Fishing by Obstinate Isles explores the relations of recent British and American poetries, challenging American views of a British poetry dominated by antimodernism while discussing the role of rhetorics of national identity on both sides of the Atlantic in the persistence of these views. Devoting its most extensive commentary to a collection of British modernist and postmodernist poets, it attacks the relegation of British poetry to the zones of the quaint, making a compelling case for renewed engagements with fields of British poetry deserving of attention.
Acknowledgments Introduction: Reading Modern and Postmodern British Poetry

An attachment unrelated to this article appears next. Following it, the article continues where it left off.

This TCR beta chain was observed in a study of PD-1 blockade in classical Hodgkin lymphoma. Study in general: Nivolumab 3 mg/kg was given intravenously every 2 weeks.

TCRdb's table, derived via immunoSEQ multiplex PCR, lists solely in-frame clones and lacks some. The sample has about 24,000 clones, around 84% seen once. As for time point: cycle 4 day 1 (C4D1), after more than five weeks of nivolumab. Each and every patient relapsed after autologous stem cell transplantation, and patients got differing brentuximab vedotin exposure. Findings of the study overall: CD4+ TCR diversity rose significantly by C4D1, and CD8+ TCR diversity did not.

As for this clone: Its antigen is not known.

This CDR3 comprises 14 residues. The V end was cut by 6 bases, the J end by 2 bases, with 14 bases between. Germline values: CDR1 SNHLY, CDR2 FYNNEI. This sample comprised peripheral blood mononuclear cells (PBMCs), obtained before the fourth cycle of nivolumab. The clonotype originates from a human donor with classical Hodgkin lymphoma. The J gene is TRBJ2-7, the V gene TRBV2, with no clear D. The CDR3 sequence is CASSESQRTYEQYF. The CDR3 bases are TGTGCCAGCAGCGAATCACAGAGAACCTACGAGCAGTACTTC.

Part One: Histories 1. Anglo-American Relations in Poetry, 1960-1995 2. England in America, America in England: Rereading New Poets 3. Uncovering, Recovering British Modernisms in Poetry
Part Two: Readings 4. Mina Loy's "Anglo-Mongrels and the Rose" 5. Briggflatts, Melancholy, Northumbria 6. Alternative British Poetries 7. Edward Kamau Brathwaite's X/Self and Black British Poetry
Notes Works Cited Index
KEITH TUMA is an associate professor in the Department of English at Miami University in Ohio. He is the author of Mina Loy: Woman and Poet.
"One hopes that this book heralds and signals both more and less polemicism: fewer attacks on spurious straw figures and the passing of judgment based on prejudice, but more explanation, analysis, and reading of the poets and poetry on their own terms." —Contemporary Literature
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